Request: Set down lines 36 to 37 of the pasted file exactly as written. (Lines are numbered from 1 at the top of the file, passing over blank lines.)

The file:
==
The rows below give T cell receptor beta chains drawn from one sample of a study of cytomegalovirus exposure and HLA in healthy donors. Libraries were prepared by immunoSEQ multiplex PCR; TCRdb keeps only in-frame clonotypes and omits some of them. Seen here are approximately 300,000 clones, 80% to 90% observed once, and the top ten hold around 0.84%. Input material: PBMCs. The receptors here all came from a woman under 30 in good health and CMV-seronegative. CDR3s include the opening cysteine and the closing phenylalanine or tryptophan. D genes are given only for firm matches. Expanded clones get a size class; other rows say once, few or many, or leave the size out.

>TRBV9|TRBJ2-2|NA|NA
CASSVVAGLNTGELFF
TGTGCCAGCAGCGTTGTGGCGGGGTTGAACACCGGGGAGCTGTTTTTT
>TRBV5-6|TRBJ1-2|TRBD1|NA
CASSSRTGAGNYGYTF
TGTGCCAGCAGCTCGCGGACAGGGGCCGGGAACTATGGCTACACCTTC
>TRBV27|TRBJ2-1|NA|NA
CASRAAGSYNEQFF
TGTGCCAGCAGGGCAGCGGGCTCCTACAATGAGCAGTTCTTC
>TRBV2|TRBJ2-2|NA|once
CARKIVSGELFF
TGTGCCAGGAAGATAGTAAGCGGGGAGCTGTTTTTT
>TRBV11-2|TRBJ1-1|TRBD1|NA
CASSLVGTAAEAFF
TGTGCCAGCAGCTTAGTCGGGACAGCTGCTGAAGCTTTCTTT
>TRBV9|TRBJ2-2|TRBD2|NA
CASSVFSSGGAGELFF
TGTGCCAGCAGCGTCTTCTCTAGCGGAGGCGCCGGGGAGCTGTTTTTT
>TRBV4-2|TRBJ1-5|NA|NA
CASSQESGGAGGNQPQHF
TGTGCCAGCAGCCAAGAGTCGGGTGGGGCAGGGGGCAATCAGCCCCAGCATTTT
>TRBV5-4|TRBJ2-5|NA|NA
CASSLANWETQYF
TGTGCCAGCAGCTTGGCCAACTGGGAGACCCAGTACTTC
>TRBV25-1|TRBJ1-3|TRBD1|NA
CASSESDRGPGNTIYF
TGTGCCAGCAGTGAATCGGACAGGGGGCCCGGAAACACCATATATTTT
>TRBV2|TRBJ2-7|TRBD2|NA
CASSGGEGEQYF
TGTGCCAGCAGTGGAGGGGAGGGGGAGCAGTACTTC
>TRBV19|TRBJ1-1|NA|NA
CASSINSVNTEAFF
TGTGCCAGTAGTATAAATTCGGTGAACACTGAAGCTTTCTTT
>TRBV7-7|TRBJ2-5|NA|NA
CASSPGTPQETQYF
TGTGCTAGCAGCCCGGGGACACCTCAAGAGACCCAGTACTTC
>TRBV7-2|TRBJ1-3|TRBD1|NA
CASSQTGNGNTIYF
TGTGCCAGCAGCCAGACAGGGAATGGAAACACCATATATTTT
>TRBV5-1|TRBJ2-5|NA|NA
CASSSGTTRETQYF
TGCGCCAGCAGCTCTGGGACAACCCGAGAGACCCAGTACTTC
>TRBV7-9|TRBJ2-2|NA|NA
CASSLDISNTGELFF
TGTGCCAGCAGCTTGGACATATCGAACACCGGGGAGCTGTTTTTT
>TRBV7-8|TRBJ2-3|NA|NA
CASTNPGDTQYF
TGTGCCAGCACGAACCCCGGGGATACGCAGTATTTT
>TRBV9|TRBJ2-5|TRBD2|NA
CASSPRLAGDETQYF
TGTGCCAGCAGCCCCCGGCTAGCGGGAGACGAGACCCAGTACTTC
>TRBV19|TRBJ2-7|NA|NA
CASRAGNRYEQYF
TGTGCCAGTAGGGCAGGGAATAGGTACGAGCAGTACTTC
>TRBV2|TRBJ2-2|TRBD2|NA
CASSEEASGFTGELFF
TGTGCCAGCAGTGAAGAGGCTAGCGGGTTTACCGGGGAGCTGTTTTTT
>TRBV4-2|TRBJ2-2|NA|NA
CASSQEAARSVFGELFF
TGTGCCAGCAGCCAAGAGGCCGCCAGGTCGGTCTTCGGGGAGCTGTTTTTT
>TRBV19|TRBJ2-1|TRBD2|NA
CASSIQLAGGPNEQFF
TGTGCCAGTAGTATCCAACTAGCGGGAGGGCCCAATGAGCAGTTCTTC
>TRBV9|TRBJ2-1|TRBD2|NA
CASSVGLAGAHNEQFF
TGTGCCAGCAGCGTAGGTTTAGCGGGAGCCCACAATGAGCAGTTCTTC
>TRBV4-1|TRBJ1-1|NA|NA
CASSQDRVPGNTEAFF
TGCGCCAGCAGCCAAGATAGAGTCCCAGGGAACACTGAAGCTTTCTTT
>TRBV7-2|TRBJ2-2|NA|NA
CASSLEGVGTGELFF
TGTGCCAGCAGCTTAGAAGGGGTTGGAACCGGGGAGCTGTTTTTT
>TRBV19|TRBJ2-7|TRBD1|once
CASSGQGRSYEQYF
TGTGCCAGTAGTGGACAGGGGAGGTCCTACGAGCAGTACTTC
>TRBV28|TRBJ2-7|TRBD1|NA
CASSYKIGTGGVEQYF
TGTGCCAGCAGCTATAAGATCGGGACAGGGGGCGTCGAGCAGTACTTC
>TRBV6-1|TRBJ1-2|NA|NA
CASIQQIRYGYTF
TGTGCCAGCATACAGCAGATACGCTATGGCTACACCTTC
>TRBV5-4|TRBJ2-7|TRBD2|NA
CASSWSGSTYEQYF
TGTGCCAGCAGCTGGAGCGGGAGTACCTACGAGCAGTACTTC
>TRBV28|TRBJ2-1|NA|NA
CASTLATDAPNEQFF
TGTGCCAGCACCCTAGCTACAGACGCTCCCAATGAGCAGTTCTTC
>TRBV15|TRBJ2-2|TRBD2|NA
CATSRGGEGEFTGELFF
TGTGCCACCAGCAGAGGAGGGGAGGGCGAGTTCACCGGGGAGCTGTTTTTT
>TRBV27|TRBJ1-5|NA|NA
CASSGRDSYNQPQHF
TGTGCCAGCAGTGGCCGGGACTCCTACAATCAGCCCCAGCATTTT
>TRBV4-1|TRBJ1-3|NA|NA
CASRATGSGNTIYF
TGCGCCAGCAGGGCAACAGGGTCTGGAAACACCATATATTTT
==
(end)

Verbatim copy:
CASSPGTPQETQYF
TGTGCTAGCAGCCCGGGGACACCTCAAGAGACCCAGTACTTC